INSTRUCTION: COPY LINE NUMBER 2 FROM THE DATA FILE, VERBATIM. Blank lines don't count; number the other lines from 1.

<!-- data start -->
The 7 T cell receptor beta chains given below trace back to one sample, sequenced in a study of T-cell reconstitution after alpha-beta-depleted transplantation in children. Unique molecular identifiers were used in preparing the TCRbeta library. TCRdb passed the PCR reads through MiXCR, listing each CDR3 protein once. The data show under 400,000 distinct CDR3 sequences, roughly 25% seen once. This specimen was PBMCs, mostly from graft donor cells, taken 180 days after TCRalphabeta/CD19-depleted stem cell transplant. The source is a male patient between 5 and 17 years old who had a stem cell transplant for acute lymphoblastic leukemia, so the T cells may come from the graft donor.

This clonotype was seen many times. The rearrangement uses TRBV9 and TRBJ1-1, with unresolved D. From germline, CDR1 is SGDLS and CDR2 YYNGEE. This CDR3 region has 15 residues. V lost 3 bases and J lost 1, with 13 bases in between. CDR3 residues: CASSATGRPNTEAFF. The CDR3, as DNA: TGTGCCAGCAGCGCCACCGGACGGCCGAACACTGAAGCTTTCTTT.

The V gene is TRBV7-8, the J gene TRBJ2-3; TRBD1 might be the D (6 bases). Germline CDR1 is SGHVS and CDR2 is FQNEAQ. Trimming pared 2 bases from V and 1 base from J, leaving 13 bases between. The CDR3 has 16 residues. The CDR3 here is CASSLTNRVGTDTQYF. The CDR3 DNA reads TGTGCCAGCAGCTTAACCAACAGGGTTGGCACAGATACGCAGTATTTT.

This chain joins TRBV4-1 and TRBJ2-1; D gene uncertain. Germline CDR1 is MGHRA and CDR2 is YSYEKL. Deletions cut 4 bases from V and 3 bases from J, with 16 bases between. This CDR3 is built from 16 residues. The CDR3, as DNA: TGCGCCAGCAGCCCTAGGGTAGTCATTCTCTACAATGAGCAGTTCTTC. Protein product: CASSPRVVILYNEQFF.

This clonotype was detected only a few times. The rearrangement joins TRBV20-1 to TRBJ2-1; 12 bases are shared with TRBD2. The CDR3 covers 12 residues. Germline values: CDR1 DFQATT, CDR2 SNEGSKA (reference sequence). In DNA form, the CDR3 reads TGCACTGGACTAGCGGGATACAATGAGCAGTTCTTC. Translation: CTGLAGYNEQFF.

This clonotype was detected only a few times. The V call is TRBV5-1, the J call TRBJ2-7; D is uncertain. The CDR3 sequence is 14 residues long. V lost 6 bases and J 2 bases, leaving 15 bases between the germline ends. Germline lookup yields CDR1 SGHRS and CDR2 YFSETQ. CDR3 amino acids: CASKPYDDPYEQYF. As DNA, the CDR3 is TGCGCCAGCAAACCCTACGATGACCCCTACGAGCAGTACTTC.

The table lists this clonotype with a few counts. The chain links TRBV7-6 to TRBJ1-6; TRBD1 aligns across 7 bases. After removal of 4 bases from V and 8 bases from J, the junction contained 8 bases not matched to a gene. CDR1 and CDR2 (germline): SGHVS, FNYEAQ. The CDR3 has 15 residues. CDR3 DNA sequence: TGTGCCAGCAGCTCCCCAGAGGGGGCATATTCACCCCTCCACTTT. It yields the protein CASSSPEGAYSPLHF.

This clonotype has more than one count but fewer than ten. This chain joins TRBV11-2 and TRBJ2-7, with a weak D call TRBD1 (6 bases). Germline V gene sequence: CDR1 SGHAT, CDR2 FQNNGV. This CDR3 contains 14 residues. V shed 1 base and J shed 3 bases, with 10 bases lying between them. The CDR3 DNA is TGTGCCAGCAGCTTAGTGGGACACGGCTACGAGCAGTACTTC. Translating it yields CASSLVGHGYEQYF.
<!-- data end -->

This clonotype was seen many times. The rearrangement uses TRBV9 and TRBJ1-1, with unresolved D. From germline, CDR1 is SGDLS and CDR2 YYNGEE. This CDR3 region has 15 residues. V lost 3 bases and J lost 1, with 13 bases in between. CDR3 residues: CASSATGRPNTEAFF. The CDR3, as DNA: TGTGCCAGCAGCGCCACCGGACGGCCGAACACTGAAGCTTTCTTT.